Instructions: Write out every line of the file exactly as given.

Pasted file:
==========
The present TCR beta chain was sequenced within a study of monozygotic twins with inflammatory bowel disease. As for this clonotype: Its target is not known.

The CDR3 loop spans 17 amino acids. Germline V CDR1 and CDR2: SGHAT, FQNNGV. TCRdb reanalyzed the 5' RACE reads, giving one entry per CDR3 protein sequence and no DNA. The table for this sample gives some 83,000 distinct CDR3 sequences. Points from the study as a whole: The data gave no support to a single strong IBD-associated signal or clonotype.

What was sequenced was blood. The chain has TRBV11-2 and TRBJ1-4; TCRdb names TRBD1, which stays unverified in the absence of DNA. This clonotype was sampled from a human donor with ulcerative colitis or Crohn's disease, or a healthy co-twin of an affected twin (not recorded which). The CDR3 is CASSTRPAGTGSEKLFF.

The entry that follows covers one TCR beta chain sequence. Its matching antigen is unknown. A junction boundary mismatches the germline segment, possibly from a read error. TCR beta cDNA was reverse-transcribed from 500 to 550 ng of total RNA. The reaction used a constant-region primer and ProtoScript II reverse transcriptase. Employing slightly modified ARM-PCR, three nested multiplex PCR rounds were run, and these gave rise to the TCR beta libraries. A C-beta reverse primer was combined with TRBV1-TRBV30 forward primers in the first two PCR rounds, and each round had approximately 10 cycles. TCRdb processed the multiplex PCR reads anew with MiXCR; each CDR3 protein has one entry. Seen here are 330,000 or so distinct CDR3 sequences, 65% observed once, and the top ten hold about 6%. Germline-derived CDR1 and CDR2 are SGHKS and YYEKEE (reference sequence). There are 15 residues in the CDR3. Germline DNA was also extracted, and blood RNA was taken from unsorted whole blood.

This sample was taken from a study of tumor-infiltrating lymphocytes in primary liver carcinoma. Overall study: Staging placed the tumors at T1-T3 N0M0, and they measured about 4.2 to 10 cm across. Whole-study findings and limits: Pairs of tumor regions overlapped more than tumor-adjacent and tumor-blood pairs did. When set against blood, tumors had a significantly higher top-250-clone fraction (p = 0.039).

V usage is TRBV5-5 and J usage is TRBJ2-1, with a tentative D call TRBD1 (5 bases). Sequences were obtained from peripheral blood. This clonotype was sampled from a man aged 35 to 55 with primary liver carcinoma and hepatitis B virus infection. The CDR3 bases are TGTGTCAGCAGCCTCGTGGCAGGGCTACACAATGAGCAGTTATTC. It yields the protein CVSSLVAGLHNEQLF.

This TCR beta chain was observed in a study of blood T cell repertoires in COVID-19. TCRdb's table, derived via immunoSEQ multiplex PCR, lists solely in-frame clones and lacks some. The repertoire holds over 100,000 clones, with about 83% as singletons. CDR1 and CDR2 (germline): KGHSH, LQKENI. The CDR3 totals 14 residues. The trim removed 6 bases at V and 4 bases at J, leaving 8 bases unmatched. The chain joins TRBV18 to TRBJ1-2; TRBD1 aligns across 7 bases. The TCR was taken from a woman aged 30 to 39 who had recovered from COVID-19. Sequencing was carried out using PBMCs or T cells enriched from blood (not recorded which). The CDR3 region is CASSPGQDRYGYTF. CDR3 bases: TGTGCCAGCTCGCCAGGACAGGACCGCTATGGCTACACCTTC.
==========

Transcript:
The present TCR beta chain was sequenced within a study of monozygotic twins with inflammatory bowel disease. As for this clonotype: Its target is not known.

The CDR3 loop spans 17 amino acids. Germline V CDR1 and CDR2: SGHAT, FQNNGV. TCRdb reanalyzed the 5' RACE reads, giving one entry per CDR3 protein sequence and no DNA. The table for this sample gives some 83,000 distinct CDR3 sequences. Points from the study as a whole: The data gave no support to a single strong IBD-associated signal or clonotype.

What was sequenced was blood. The chain has TRBV11-2 and TRBJ1-4; TCRdb names TRBD1, which stays unverified in the absence of DNA. This clonotype was sampled from a human donor with ulcerative colitis or Crohn's disease, or a healthy co-twin of an affected twin (not recorded which). The CDR3 is CASSTRPAGTGSEKLFF.

The entry that follows covers one TCR beta chain sequence. Its matching antigen is unknown. A junction boundary mismatches the germline segment, possibly from a read error. TCR beta cDNA was reverse-transcribed from 500 to 550 ng of total RNA. The reaction used a constant-region primer and ProtoScript II reverse transcriptase. Employing slightly modified ARM-PCR, three nested multiplex PCR rounds were run, and these gave rise to the TCR beta libraries. A C-beta reverse primer was combined with TRBV1-TRBV30 forward primers in the first two PCR rounds, and each round had approximately 10 cycles. TCRdb processed the multiplex PCR reads anew with MiXCR; each CDR3 protein has one entry. Seen here are 330,000 or so distinct CDR3 sequences, 65% observed once, and the top ten hold about 6%. Germline-derived CDR1 and CDR2 are SGHKS and YYEKEE (reference sequence). There are 15 residues in the CDR3. Germline DNA was also extracted, and blood RNA was taken from unsorted whole blood.

This sample was taken from a study of tumor-infiltrating lymphocytes in primary liver carcinoma. Overall study: Staging placed the tumors at T1-T3 N0M0, and they measured about 4.2 to 10 cm across. Whole-study findings and limits: Pairs of tumor regions overlapped more than tumor-adjacent and tumor-blood pairs did. When set against blood, tumors had a significantly higher top-250-clone fraction (p = 0.039).

V usage is TRBV5-5 and J usage is TRBJ2-1, with a tentative D call TRBD1 (5 bases). Sequences were obtained from peripheral blood. This clonotype was sampled from a man aged 35 to 55 with primary liver carcinoma and hepatitis B virus infection. The CDR3 bases are TGTGTCAGCAGCCTCGTGGCAGGGCTACACAATGAGCAGTTATTC. It yields the protein CVSSLVAGLHNEQLF.

This TCR beta chain was observed in a study of blood T cell repertoires in COVID-19. TCRdb's table, derived via immunoSEQ multiplex PCR, lists solely in-frame clones and lacks some. The repertoire holds over 100,000 clones, with about 83% as singletons. CDR1 and CDR2 (germline): KGHSH, LQKENI. The CDR3 totals 14 residues. The trim removed 6 bases at V and 4 bases at J, leaving 8 bases unmatched. The chain joins TRBV18 to TRBJ1-2; TRBD1 aligns across 7 bases. The TCR was taken from a woman aged 30 to 39 who had recovered from COVID-19. Sequencing was carried out using PBMCs or T cells enriched from blood (not recorded which). The CDR3 region is CASSPGQDRYGYTF. CDR3 bases: TGTGCCAGCTCGCCAGGACAGGACCGCTATGGCTACACCTTC.